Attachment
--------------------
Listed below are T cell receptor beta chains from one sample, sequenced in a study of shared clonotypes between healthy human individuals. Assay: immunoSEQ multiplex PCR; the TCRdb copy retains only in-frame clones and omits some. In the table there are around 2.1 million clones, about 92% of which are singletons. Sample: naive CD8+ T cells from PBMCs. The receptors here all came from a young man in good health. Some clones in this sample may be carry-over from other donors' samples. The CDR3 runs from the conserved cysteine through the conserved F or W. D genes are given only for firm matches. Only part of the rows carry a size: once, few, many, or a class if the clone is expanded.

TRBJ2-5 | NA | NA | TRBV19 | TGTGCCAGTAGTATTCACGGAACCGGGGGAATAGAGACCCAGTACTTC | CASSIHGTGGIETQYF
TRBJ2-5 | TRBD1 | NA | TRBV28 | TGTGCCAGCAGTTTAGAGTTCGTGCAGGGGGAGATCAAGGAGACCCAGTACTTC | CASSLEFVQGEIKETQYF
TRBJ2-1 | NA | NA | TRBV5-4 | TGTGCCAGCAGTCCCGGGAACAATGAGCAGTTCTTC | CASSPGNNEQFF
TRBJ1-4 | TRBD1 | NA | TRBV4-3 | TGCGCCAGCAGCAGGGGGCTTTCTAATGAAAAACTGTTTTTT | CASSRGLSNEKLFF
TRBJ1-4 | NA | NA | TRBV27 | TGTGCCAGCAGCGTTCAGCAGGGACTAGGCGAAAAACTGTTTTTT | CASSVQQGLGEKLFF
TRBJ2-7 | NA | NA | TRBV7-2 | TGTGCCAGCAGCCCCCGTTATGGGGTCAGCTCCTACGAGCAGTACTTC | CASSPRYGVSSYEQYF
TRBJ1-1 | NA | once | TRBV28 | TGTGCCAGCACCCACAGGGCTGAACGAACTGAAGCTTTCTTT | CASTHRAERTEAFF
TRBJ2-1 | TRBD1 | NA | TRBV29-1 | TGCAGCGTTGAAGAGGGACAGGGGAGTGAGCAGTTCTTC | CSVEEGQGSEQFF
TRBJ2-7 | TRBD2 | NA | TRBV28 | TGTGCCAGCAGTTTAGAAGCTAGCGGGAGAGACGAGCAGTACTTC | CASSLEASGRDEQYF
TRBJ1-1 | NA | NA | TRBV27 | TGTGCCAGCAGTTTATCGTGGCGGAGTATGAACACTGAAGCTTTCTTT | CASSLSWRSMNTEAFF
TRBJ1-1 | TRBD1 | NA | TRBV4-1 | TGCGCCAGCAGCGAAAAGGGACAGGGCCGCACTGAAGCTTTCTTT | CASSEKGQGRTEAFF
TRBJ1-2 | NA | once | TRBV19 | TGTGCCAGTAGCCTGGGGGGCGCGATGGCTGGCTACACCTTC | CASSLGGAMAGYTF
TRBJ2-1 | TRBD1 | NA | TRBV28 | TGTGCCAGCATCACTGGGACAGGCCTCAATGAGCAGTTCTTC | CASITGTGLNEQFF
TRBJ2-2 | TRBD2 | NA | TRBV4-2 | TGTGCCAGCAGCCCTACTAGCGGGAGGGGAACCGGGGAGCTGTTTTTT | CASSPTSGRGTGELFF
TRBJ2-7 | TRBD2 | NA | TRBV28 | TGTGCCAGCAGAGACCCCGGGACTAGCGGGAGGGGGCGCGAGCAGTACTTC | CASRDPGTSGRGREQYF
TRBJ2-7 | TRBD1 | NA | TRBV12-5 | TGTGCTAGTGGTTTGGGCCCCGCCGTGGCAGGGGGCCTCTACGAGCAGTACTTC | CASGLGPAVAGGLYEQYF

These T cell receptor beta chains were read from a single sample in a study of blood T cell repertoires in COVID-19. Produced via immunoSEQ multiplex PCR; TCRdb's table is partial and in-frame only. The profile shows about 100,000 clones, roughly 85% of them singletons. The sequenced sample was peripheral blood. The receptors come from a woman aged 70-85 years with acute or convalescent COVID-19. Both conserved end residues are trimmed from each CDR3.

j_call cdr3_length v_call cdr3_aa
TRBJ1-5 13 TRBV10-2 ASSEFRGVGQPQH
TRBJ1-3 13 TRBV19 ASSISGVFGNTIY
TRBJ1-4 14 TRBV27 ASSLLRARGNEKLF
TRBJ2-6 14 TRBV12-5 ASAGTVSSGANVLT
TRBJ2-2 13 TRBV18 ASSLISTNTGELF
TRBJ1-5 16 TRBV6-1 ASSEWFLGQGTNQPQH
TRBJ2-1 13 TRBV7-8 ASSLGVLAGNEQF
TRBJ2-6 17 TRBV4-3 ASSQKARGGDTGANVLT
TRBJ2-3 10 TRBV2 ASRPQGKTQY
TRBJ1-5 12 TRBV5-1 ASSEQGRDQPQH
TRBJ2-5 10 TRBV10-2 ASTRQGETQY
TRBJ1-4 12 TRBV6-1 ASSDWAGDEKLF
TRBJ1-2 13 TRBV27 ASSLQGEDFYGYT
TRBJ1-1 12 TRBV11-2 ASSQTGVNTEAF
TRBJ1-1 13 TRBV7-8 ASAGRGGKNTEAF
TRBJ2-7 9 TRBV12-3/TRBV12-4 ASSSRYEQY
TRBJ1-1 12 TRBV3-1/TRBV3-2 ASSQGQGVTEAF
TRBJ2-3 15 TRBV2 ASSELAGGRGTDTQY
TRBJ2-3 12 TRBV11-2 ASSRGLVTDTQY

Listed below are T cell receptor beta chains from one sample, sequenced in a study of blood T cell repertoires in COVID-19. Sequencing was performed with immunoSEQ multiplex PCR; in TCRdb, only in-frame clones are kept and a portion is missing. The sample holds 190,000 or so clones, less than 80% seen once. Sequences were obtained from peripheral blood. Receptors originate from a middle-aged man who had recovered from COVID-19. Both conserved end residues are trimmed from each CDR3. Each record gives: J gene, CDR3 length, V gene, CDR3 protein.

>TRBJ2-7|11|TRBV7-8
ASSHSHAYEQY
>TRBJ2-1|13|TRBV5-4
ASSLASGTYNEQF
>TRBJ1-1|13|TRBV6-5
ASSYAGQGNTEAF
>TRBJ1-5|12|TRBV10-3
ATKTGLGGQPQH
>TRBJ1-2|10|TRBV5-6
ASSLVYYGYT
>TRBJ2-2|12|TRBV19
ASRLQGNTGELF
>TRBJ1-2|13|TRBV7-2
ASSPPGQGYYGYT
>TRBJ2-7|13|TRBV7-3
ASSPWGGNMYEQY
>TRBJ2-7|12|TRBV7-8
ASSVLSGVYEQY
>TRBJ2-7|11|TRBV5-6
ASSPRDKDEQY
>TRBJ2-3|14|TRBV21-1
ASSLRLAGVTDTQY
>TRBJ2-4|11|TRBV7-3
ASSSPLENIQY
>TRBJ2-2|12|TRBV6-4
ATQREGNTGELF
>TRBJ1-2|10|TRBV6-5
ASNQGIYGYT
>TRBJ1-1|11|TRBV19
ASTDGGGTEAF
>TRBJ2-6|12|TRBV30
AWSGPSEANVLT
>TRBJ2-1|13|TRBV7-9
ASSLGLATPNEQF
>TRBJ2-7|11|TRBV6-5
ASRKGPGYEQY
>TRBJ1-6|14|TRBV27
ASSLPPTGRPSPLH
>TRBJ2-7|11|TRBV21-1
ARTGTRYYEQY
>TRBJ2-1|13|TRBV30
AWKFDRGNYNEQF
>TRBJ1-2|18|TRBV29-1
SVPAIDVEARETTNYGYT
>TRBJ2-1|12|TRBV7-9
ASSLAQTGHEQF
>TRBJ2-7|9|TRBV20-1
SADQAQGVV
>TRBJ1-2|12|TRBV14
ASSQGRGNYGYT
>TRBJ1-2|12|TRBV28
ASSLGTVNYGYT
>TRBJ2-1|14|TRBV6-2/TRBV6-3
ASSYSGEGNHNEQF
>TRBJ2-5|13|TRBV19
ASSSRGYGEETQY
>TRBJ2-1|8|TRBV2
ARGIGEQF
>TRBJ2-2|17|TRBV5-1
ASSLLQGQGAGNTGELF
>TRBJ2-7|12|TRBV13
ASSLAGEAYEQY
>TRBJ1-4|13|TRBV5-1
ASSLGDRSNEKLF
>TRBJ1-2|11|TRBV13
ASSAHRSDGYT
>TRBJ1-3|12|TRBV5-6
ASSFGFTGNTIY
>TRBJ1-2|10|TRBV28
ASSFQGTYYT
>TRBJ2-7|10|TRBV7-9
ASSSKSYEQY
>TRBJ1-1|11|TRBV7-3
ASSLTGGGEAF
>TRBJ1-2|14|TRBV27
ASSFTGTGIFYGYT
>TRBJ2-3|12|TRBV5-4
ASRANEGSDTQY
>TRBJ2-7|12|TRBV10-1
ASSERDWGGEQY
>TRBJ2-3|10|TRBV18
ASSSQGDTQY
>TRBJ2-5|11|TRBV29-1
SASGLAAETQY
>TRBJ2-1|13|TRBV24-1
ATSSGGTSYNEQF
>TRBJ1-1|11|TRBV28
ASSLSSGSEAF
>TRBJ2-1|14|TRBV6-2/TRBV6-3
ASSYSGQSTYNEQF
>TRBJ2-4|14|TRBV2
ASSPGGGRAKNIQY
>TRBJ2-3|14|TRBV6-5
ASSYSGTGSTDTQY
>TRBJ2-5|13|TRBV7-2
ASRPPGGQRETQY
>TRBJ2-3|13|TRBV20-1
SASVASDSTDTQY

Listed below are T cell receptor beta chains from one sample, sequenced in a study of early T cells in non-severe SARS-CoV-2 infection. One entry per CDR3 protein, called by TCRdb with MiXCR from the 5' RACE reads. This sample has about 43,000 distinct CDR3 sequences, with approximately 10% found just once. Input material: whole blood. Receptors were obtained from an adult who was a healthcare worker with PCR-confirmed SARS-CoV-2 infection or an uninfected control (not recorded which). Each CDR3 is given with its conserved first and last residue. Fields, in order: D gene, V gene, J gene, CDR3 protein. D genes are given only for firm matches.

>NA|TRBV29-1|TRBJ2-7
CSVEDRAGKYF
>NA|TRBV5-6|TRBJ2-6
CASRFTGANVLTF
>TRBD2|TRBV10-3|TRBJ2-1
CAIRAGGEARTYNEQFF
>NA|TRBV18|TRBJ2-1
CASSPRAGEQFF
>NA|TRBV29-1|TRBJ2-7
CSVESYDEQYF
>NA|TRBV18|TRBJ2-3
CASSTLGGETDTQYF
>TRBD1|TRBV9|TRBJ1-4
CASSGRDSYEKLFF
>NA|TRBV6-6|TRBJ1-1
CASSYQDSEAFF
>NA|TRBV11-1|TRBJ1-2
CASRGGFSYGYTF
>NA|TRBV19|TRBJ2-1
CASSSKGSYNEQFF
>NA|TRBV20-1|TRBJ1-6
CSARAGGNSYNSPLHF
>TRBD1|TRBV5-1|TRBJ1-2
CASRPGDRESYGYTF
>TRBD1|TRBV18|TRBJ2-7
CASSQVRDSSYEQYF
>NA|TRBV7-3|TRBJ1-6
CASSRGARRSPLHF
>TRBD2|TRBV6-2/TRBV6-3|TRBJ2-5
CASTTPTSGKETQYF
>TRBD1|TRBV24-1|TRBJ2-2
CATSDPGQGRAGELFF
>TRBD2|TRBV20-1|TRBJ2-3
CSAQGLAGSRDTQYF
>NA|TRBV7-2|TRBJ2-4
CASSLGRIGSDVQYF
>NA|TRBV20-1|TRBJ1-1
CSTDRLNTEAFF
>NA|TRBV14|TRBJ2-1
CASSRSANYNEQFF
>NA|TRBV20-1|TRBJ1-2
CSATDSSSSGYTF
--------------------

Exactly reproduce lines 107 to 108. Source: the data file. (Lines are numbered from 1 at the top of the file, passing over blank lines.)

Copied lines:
ASSFGFTGNTIY
>TRBJ1-2|10|TRBV28